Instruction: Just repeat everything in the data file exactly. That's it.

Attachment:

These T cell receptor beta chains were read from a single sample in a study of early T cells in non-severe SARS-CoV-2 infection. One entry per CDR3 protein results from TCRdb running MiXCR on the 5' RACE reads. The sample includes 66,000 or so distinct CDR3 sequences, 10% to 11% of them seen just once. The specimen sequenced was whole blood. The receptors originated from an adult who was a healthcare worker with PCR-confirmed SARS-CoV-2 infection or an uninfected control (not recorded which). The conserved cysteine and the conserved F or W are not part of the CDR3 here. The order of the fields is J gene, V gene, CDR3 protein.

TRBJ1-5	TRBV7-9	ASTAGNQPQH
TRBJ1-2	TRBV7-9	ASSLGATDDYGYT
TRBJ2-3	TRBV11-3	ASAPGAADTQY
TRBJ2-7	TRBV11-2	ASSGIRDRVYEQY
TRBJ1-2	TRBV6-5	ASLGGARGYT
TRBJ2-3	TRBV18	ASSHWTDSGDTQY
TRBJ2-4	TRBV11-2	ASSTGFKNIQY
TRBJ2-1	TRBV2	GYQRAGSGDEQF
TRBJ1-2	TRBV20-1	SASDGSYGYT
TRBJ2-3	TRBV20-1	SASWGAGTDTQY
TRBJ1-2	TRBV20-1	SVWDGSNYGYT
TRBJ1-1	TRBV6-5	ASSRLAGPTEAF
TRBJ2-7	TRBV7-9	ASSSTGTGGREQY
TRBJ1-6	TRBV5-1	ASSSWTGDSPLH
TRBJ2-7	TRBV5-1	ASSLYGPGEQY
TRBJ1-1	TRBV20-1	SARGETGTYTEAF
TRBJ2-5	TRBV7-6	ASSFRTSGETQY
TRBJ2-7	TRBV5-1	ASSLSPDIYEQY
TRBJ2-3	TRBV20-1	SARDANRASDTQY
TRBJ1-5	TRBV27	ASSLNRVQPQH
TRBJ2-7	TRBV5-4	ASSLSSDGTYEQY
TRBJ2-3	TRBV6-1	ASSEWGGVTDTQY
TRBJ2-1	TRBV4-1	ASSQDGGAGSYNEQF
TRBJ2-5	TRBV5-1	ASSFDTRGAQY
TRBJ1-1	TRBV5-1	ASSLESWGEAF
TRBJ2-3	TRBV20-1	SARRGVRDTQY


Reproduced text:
These T cell receptor beta chains were read from a single sample in a study of early T cells in non-severe SARS-CoV-2 infection. One entry per CDR3 protein results from TCRdb running MiXCR on the 5' RACE reads. The sample includes 66,000 or so distinct CDR3 sequences, 10% to 11% of them seen just once. The specimen sequenced was whole blood. The receptors originated from an adult who was a healthcare worker with PCR-confirmed SARS-CoV-2 infection or an uninfected control (not recorded which). The conserved cysteine and the conserved F or W are not part of the CDR3 here. The order of the fields is J gene, V gene, CDR3 protein.

TRBJ1-5	TRBV7-9	ASTAGNQPQH
TRBJ1-2	TRBV7-9	ASSLGATDDYGYT
TRBJ2-3	TRBV11-3	ASAPGAADTQY
TRBJ2-7	TRBV11-2	ASSGIRDRVYEQY
TRBJ1-2	TRBV6-5	ASLGGARGYT
TRBJ2-3	TRBV18	ASSHWTDSGDTQY
TRBJ2-4	TRBV11-2	ASSTGFKNIQY
TRBJ2-1	TRBV2	GYQRAGSGDEQF
TRBJ1-2	TRBV20-1	SASDGSYGYT
TRBJ2-3	TRBV20-1	SASWGAGTDTQY
TRBJ1-2	TRBV20-1	SVWDGSNYGYT
TRBJ1-1	TRBV6-5	ASSRLAGPTEAF
TRBJ2-7	TRBV7-9	ASSSTGTGGREQY
TRBJ1-6	TRBV5-1	ASSSWTGDSPLH
TRBJ2-7	TRBV5-1	ASSLYGPGEQY
TRBJ1-1	TRBV20-1	SARGETGTYTEAF
TRBJ2-5	TRBV7-6	ASSFRTSGETQY
TRBJ2-7	TRBV5-1	ASSLSPDIYEQY
TRBJ2-3	TRBV20-1	SARDANRASDTQY
TRBJ1-5	TRBV27	ASSLNRVQPQH
TRBJ2-7	TRBV5-4	ASSLSSDGTYEQY
TRBJ2-3	TRBV6-1	ASSEWGGVTDTQY
TRBJ2-1	TRBV4-1	ASSQDGGAGSYNEQF
TRBJ2-5	TRBV5-1	ASSFDTRGAQY
TRBJ1-1	TRBV5-1	ASSLESWGEAF
TRBJ2-3	TRBV20-1	SARRGVRDTQY